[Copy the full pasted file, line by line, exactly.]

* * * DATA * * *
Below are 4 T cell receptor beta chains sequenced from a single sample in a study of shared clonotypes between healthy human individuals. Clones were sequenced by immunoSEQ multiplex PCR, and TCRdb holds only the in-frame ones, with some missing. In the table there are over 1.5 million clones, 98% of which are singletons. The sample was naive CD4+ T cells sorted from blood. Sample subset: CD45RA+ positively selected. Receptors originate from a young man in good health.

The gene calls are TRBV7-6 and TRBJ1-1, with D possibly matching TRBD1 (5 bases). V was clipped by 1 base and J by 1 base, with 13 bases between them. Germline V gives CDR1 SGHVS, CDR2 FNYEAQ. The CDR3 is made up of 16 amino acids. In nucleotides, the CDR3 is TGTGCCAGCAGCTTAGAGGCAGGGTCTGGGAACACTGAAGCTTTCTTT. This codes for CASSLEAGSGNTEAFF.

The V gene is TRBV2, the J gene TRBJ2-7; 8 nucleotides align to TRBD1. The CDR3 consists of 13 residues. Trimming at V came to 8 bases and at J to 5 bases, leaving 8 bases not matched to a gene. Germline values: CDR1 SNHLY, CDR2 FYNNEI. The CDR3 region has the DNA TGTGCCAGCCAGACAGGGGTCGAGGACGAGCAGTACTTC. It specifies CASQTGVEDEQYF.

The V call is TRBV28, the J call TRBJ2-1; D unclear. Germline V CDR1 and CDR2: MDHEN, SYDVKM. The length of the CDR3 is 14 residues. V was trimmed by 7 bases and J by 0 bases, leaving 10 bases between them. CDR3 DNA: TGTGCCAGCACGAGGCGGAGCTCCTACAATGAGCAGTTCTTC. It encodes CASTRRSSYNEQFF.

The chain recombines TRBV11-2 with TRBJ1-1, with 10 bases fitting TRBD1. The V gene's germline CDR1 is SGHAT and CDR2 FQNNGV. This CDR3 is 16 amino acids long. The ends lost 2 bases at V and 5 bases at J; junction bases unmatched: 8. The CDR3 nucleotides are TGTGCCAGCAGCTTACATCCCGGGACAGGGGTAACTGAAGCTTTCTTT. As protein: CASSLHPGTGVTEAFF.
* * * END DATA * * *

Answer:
Below are 4 T cell receptor beta chains sequenced from a single sample in a study of shared clonotypes between healthy human individuals. Clones were sequenced by immunoSEQ multiplex PCR, and TCRdb holds only the in-frame ones, with some missing. In the table there are over 1.5 million clones, 98% of which are singletons. The sample was naive CD4+ T cells sorted from blood. Sample subset: CD45RA+ positively selected. Receptors originate from a young man in good health.

The gene calls are TRBV7-6 and TRBJ1-1, with D possibly matching TRBD1 (5 bases). V was clipped by 1 base and J by 1 base, with 13 bases between them. Germline V gives CDR1 SGHVS, CDR2 FNYEAQ. The CDR3 is made up of 16 amino acids. In nucleotides, the CDR3 is TGTGCCAGCAGCTTAGAGGCAGGGTCTGGGAACACTGAAGCTTTCTTT. This codes for CASSLEAGSGNTEAFF.

The V gene is TRBV2, the J gene TRBJ2-7; 8 nucleotides align to TRBD1. The CDR3 consists of 13 residues. Trimming at V came to 8 bases and at J to 5 bases, leaving 8 bases not matched to a gene. Germline values: CDR1 SNHLY, CDR2 FYNNEI. The CDR3 region has the DNA TGTGCCAGCCAGACAGGGGTCGAGGACGAGCAGTACTTC. It specifies CASQTGVEDEQYF.

The V call is TRBV28, the J call TRBJ2-1; D unclear. Germline V CDR1 and CDR2: MDHEN, SYDVKM. The length of the CDR3 is 14 residues. V was trimmed by 7 bases and J by 0 bases, leaving 10 bases between them. CDR3 DNA: TGTGCCAGCACGAGGCGGAGCTCCTACAATGAGCAGTTCTTC. It encodes CASTRRSSYNEQFF.

The chain recombines TRBV11-2 with TRBJ1-1, with 10 bases fitting TRBD1. The V gene's germline CDR1 is SGHAT and CDR2 FQNNGV. This CDR3 is 16 amino acids long. The ends lost 2 bases at V and 5 bases at J; junction bases unmatched: 8. The CDR3 nucleotides are TGTGCCAGCAGCTTACATCCCGGGACAGGGGTAACTGAAGCTTTCTTT. As protein: CASSLHPGTGVTEAFF.